Asia is home to nine out of the world’s top 10 growth prospects for investors, according to new research by global risk analytics company Maplecroft, which forecasts the key growth economies over the next 10 years.
The 2015 Growth Opportunities Atlas rates the Asian countries of China, Malaysia, Sri Lanka, South Korea, Hong Kong, Vietnam, Singapore, the Philippines and Indonesia among the top ten growth prospects over the next decade.
A combination of prudent fiscal and monetary policies, rapid gains in education and digital inclusion and favourable demographics, including higher proportions of working age adults, have provided a solid base for the economies to advance steadily up the global income and value chains.
Latin America provides 20% (six) of the 30 economies rated by Maplecroft as best placed to grow. While the pace of growth in the continent’s traditional economic heavyweights Argentina (53), Brazil (84) and Mexico (94) has slowed to a crawl, openness to trade and investment and market-oriented reforms have given other smaller economies a more robust platform for future growth.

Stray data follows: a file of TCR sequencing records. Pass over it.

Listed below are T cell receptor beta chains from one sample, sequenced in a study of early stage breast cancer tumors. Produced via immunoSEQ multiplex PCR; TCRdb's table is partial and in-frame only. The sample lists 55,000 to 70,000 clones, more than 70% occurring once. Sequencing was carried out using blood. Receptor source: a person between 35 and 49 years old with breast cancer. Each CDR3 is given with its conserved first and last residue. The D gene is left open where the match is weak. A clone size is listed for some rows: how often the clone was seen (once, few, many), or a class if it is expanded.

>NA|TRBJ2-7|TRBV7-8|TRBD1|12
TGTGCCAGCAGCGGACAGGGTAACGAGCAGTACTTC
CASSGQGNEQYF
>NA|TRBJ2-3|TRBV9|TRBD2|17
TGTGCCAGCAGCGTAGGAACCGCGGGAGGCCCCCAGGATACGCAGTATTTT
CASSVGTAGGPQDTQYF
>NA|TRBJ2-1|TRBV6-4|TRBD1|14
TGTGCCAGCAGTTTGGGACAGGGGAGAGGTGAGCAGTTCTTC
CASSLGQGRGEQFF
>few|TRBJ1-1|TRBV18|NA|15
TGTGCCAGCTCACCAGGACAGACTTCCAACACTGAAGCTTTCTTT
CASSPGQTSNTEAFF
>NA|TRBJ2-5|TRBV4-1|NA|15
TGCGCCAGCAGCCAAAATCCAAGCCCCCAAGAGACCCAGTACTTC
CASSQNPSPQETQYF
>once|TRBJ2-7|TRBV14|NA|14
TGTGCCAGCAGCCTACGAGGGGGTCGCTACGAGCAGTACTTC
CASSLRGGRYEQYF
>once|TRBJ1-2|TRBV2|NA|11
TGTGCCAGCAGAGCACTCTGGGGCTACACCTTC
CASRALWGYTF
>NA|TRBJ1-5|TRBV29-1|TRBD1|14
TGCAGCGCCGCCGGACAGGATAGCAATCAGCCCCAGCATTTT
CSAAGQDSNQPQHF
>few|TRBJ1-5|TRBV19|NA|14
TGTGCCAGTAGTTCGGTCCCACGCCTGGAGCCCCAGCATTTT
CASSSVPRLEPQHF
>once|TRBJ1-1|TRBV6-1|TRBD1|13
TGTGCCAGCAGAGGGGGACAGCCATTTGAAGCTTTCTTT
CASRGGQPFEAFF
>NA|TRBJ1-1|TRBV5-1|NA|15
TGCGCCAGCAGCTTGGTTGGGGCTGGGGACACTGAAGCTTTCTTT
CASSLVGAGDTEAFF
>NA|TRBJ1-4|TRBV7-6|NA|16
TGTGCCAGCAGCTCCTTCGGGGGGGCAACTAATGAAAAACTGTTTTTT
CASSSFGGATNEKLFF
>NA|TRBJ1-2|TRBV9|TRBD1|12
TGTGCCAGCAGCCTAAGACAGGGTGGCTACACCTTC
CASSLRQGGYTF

Panama (1), Peru (12), Chile (14), Uruguay (21), Costa Rica (22) and Colombia (29) are expected to grow 35% faster than the rest of the Latin American region from 2014 to 2019, as per IMF forecasts. According to Maplecroft, these economies also have higher investment rates, better fiscal balances and lower gross debt than their regional peers.
The UK (51st compared to 92nd in the 2014 GOA) is flagged by Maplecroft as one of the most improved economies in the 2015 GOA.
In spite of persistently stagnant growth throughout Europe, a broad-based domestic recovery, driven in large part by a rapid rise in manufacturing output and supported by a number of reforms to boost long-term competitiveness, mean that the UK is expected to see higher growth rates than France, Germany, Italy and Spain between now and 2019.
Kenya (88th compared to 121st in the 2014 GOA) has also been one of the strongest improvers in the index over the last two years.
The country is strategically located along one of the world’s busiest shipping routes and substantial infrastructure investment in recent years has enabled it to consolidate its position as a regional hub for trade and commerce. This is reflected in its robust agricultural sector, which is performing especially well, and manufacturing and finance, which are showing promising gains.
The country’s high levels of human capital and digital inclusion and relatively diversified economically relative to its regional and economic peers put Kenya in a strong position to outperform other African economies in the years ahead.